When I started Savant-Garde, I didn’t take into account the number of submissions the magazine would get, not to mention how my team and I were going to keep track of them all. It wasn’t until I was helping with TENT’s online data management course and was introduced to a web series focused on building databases in excel that I became familiar with the benefits of database management. I then realized it’d be best if I built one to keep track of the magazine’s contributors and once it was complete, I immediately felt more organized and aware of the tasks that needed completed before the first issue could be released.
When it comes to your non-profit, creating a solid database to manage your supporters will only help you with your future goals. I find the hardest part is figuring out what information you need. Here are a few tips and suggestions to help you develop a strong donor database.
Know Who Your Supporters Are
To really take advantage of your donor database, you’re going to want to obtain more than just contact information from your supports. Try making additional segments that answer the following:
– Interests and hobbies. Being aware of this can allow you to cater outreaches/ marketing campaigns.
– Social media profiles. You could potentially have influencers in your database and not even know it.
– Possible employer information. Their job titles can give you insight into their capacity to give.
– The last time they donated and the amount. Knowing when and what they donated previously can help you determine what they might donate in the future.
– The last campaign or program they donated to. Staying up to date on what worked before can help you decide how to approach them once again.
Basically, the more data you have, the easier it will be to develop strategies that’ll help you re-establish communication and hopefully attain continued funding.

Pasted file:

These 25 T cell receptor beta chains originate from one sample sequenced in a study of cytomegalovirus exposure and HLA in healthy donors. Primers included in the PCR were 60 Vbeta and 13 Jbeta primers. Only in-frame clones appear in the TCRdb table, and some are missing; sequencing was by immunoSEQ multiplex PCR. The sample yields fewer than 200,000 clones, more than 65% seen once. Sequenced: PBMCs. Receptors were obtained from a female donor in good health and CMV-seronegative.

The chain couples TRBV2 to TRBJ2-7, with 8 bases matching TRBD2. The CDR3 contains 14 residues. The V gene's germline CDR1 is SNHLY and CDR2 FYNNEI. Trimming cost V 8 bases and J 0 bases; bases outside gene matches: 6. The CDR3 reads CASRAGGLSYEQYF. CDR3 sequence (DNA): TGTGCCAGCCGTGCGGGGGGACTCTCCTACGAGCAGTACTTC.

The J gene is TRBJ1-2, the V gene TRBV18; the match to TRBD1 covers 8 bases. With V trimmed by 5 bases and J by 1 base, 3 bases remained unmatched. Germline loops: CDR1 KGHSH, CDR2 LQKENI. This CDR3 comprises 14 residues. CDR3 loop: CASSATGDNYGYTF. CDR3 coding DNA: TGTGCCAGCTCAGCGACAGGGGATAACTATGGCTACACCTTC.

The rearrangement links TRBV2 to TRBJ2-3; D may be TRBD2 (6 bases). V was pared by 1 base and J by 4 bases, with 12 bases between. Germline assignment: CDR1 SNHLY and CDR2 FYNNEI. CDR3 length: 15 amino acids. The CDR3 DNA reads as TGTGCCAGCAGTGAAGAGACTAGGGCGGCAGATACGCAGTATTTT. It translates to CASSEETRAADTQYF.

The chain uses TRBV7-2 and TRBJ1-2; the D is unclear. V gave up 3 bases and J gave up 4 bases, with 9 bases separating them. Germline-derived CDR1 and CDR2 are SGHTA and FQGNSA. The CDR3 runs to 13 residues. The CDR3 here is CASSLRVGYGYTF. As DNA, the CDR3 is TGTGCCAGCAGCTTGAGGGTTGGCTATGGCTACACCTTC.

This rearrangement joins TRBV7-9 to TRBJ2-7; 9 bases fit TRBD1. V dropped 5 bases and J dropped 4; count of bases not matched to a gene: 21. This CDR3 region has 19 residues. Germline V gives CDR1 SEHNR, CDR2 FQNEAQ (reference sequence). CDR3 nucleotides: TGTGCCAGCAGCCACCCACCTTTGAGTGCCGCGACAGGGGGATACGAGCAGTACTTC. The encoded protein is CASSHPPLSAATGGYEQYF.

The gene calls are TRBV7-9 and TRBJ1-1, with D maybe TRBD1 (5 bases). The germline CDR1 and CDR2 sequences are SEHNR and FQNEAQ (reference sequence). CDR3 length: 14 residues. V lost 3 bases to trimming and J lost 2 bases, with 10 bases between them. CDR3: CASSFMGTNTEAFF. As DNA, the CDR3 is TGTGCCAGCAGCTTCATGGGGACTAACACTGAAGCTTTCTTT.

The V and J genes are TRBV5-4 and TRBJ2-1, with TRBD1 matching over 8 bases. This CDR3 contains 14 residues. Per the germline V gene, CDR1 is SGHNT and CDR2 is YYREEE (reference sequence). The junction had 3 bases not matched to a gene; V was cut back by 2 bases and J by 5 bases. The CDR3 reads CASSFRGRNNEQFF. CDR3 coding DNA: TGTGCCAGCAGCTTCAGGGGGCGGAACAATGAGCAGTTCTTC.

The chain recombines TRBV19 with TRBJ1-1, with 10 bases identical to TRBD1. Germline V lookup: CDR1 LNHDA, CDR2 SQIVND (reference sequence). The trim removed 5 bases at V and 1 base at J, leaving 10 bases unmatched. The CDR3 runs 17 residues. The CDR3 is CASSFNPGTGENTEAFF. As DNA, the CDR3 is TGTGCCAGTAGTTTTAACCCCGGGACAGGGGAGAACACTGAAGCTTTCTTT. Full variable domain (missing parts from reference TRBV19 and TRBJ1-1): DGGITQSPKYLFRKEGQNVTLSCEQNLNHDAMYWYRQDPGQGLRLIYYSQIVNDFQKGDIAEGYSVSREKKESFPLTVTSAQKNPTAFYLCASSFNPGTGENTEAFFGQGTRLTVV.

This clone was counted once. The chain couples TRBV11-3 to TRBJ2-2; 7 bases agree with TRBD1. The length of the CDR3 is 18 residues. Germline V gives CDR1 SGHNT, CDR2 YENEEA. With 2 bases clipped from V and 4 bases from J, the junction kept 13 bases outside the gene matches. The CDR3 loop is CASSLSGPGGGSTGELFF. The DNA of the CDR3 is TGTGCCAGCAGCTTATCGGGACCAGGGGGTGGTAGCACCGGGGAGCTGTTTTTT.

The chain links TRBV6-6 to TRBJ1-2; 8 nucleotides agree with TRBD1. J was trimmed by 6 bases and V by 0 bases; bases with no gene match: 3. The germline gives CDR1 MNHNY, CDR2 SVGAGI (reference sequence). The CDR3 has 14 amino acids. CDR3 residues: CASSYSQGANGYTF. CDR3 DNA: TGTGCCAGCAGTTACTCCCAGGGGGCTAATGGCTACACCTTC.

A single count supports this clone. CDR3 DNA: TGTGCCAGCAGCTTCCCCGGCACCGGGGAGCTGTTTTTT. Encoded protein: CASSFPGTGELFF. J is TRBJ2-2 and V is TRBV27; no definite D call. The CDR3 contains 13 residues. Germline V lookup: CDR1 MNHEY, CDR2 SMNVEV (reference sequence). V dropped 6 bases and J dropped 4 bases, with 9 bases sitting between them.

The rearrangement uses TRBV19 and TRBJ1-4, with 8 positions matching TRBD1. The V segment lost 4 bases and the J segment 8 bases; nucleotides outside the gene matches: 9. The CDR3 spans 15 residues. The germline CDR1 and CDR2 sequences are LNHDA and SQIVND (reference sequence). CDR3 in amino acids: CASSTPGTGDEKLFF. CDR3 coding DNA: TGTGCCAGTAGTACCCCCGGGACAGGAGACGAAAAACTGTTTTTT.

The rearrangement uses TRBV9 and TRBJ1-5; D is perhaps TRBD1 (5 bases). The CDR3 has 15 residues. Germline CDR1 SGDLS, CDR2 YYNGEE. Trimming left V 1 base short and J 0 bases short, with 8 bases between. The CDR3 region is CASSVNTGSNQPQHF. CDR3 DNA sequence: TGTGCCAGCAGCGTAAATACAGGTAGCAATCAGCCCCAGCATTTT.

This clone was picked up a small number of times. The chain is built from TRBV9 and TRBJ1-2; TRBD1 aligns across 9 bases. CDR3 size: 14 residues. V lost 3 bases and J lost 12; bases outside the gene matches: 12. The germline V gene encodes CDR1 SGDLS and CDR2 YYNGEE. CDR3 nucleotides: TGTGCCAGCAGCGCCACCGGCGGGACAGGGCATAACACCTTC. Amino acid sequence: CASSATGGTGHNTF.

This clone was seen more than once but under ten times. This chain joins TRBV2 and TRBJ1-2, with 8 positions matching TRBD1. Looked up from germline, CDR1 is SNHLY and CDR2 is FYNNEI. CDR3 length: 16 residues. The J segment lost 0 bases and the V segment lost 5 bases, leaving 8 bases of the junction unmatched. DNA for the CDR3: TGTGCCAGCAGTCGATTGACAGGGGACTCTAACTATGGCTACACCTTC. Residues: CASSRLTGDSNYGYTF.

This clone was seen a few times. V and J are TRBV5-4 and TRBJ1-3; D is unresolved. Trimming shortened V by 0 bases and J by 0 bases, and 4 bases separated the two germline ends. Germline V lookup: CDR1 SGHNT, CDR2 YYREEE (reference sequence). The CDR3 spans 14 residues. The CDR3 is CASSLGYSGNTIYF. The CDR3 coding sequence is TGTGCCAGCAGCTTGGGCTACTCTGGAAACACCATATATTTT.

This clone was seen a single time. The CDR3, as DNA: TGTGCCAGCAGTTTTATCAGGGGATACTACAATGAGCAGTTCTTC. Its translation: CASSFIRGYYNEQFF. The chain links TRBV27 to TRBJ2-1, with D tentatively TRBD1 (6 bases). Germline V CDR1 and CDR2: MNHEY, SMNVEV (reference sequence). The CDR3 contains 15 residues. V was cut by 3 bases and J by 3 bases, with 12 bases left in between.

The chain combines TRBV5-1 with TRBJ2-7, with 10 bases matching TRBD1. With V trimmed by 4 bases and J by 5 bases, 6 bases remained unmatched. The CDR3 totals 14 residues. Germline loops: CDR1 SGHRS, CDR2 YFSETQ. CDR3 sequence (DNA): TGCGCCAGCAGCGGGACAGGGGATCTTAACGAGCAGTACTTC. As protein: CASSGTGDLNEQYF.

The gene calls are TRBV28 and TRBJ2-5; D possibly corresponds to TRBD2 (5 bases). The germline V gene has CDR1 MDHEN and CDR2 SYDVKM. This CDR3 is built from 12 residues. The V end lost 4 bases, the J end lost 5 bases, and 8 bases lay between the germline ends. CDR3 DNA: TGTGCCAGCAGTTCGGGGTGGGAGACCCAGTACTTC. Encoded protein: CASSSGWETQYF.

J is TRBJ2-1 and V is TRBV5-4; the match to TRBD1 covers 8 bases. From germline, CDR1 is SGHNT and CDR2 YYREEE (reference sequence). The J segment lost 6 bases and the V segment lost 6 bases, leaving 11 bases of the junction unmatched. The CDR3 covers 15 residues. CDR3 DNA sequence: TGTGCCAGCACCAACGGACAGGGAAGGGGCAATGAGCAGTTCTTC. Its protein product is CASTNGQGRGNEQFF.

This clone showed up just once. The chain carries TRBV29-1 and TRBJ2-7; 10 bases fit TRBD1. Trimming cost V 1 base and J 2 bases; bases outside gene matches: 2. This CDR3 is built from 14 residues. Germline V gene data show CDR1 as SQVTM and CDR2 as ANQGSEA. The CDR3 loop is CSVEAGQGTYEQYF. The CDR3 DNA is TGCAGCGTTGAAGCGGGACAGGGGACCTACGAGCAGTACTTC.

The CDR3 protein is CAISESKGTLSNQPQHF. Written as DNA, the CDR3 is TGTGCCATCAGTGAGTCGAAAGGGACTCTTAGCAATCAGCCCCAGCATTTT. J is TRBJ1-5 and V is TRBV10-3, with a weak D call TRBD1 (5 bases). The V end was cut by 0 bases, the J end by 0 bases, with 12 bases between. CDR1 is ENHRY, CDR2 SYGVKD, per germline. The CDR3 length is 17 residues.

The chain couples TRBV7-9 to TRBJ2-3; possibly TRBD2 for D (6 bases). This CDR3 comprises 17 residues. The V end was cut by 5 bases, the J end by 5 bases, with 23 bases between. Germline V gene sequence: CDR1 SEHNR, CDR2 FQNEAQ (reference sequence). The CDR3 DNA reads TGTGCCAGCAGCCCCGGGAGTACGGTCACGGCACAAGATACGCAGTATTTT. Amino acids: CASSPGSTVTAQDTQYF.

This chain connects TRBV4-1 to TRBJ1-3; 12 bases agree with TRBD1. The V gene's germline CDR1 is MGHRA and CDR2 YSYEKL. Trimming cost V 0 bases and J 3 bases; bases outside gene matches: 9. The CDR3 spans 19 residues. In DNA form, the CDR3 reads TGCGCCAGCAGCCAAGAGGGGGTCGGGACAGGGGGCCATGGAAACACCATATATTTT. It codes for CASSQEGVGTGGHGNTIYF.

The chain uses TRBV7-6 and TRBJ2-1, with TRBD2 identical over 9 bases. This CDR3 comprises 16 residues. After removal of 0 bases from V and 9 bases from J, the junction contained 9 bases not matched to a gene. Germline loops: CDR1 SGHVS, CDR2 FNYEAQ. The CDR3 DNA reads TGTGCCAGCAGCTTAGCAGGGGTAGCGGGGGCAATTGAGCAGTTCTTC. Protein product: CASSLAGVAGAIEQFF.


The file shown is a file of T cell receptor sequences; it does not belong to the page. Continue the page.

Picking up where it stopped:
Understand the Variety of Supporters Interacting with Your Non-Profit
Obviously, you’re going to have more than one way someone can contribute to your organization/ project. Examples being:
– Special guests/ sponsors
– Social ambassadors/ influencers
Make a separate database for each; this could be simple as a separate tab in excel. By keeping track of these separate parties, you can determine the best way to continue relationships and encourage long-term support by being aware of their engagement history. This will allow you to generate more personal interactions and make contributors feel valued.
Donor Management: Best Practices
Once you’ve built your database and you’ve determined what kind of information to put into it, there are a few things you want to keep in mind to ensure your donor database stays effective.
– Security and trust. People are providing you with their personal information and they’re trusting you with it. Make sure the data you collect is secured. If that means you need to
create a database with a password, do so. That also means you should trust the people you have working with that information.
– Consistency. Keep the data you collect organized. This will make things easier when you need to find specifics and will counter any chance for duplicates. For more tips on how to keep your database organized, check out this article.
– Update often. Make sure you keep the data you’ve collected up to date. People’s phone numbers and addresses can change and you want to be sure you’re reaching out to the right person.
– Make backups. Technology is amazing, but it isn’t always reliable. Things happen. Backup your data onto more than one device. This will save you a headache later, if your system ever decides to shut down on you. Just remember to make sure it’s secure.
Determine the Best Donor Management Software for You
Microsoft excel and google spreadsheets can be used to make a simple database, but there are other database management software options out there that will make certain tasks easier.. That being said you should keep these few things in mind before you settle on one:
– Is the donor management system non-profit focused? If the system is non-profit focused, it will already have an idea of your needs and the language you use to converse with contributors.
– Is it user friendly? You want the system to be easy to use and painless when it comes to training others to use it.
– Does it measure and report results? Having a system that gives you additional data in a quick summary is always nice.
– Will it cost you anything? Sometimes systems provide service plans with additional support and options, but they can add up.
– What kind of customer support does it provide? Make sure you check the reviews on the system, to see how easy it is to get clarification from their support, when others had trouble in the past.
If you’re able to follow all of these tips, you should have a solid database that will help you maintain strong relationships with contributors, and you shouldn’t have any trouble achieving continued support for your non-profit.